By Evan Bevins
The Marietta Times
Misdirection is the key to not only the illusions shown on screen but also the story in "Now You See Me."
Not unlike "Ocean's Eleven" with magic, the movie seems to focus on a quartet of magicians brought together by a mysterious benefactor to form an alliance greater than the sum of its parts. As the Four Horsemen, they cap off their Las Vegas show by robbing a bank - in France.
The opening sequences that introduce the magicians establish them as talented, if troubled, individuals. Jesse Eisenberg ("The Social Network") plays an illusionist who's better at impressing people than connecting with them. Woody Harrelson ("Zombieland") is a mentalist who uses his skills to entertain and blackmail. Isla Fisher ("Confessions of a Shopaholic") is a former magician's assistant carving her own path. And Dave Franco ("Chronicle") doesn't have a stage act, instead using his abilities as a con man and pickpocket.
They're all interesting characters, spouting quick, clever, natural dialogue. But is the movie really about them?
Introduced as almost token antagonists, FBI agent Dylan Rhodes (Mark Ruffalo, "The Avengers") and Interpol agent Alma Dray (Melanie Laurent, "Inglourious Basterds") investigate the illusion/crime and start to creep into the spotlight. There's a bit of a reverse Mulder-and-Scully dynamic as Rhodes is an angry, down-to-business type with little patience for Dray's appreciation of magic and questions about the motivation of their quarries.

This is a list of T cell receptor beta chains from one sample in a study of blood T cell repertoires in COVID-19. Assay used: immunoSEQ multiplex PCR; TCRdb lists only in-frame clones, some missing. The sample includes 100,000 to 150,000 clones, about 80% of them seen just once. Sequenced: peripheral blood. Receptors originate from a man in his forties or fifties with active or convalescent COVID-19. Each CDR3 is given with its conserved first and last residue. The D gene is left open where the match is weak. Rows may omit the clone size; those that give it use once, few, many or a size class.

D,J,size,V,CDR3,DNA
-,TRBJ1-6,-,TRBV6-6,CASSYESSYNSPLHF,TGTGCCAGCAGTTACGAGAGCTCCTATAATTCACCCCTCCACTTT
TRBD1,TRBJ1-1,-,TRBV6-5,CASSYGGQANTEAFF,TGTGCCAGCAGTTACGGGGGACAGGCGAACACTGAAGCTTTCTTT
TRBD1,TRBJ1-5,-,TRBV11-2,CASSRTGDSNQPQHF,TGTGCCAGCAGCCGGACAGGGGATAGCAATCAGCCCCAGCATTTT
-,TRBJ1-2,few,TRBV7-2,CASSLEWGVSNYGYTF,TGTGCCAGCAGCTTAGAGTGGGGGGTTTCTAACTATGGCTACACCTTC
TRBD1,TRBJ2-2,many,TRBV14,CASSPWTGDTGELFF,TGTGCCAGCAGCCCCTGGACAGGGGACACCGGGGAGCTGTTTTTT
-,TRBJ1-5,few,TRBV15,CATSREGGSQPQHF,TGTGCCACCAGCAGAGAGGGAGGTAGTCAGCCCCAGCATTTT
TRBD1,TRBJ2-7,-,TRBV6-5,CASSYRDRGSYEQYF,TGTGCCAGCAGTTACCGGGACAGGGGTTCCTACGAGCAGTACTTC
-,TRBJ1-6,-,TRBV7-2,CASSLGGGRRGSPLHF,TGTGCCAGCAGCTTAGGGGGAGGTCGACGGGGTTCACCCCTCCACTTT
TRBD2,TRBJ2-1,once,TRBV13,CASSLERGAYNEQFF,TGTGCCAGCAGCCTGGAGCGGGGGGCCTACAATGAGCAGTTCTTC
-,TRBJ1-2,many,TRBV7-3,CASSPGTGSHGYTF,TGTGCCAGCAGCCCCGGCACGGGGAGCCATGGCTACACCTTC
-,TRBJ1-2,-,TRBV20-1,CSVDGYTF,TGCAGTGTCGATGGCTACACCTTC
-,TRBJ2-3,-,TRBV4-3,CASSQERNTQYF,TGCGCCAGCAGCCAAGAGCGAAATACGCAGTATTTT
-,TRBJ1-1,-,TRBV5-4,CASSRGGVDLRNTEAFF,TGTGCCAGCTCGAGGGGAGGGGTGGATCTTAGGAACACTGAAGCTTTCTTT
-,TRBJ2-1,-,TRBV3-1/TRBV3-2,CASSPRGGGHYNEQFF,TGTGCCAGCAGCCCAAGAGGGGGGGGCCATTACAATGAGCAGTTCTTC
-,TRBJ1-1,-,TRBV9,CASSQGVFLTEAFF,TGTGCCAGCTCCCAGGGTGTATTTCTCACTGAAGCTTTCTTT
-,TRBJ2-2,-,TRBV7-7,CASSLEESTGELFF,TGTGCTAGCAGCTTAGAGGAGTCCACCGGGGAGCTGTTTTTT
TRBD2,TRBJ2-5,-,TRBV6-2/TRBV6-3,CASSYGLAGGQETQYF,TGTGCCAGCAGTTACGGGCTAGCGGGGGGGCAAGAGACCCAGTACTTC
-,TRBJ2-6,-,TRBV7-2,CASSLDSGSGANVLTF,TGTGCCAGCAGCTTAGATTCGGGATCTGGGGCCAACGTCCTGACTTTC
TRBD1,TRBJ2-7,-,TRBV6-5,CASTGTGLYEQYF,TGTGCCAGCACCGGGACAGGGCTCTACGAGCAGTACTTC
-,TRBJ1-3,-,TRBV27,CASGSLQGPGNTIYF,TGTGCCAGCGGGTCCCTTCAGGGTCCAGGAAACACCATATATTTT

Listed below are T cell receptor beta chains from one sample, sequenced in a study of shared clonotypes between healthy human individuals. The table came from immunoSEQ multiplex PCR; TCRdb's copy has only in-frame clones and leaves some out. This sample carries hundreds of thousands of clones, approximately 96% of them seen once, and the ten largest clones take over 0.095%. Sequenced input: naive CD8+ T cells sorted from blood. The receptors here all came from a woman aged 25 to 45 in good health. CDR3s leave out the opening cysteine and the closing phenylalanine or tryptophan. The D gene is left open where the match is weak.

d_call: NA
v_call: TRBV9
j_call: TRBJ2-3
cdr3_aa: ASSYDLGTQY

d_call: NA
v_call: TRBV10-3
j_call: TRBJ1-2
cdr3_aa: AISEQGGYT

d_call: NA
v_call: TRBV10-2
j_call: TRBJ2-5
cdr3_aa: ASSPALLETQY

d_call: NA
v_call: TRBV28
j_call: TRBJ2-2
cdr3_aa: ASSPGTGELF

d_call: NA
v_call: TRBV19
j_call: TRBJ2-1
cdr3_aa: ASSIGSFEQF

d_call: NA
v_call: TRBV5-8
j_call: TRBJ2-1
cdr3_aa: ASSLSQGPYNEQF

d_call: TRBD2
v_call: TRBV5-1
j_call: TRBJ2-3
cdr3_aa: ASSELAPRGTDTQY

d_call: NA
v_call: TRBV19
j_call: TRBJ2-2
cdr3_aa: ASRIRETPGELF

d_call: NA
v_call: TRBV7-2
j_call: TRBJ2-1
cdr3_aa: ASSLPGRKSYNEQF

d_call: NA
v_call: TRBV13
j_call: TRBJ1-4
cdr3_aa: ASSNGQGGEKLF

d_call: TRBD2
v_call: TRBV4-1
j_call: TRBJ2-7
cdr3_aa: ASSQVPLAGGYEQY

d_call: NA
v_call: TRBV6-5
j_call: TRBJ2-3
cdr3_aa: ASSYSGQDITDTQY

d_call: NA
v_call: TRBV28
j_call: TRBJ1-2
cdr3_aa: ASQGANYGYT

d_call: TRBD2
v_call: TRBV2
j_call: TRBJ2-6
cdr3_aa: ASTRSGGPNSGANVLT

Then there's Thaddeus Bradley (Morgan Freeman, "The Dark Knight Rises"), who makes his living revealing magicians' secrets. He offers his assistance to the investigators, but it soon becomes apparent there may be a more personal connection. Or not. There are so many moving parts in "Now You See Me" that, while you don't get lost, it's hard to follow any particular thread too closely - which is what the writers and director Louis Letterier ("Clash of the Titans") are counting on.
The film moves at a breakneck pace, dropping clues you didn't know were clues and revealing some things even as it draws you deeper into the illusion. It all goes along with Eisenberg's opening lines about how looking too closely can cause one to miss what's really happening. The trade-off is that there's not much apparent depth to the characters, although they are well enough conceived and displayed to provide at least some three-dimensionality. Focusing too much on any one might have tipped the filmmakers' hands. The ultimate reveal isn't as satisfying as the circumstances leading up to it, but getting there is more than half the fun. Everything fits with what's gone before, and the audience's questions are mostly answered. Even though most of the hows are explained, the apparent tidiness of the ending begins to unravel when you look at the whys. But that seems less due to sloppy writing and more a part of the overall illusion, one last, almost unnoticed twist.
The film is thankfully low on violence with the exception of one gruesome illusion. There are a few unfortunate outbursts of profanity, but it's not pervasive.
"Now You See Me"
Starring: Jesse Eisenberg, Mark Ruffalo, Woody Harrelson, Morgan Freeman.
Directed by: Louis Letterier.
Rated: PG-13 for language, some action and sexual content.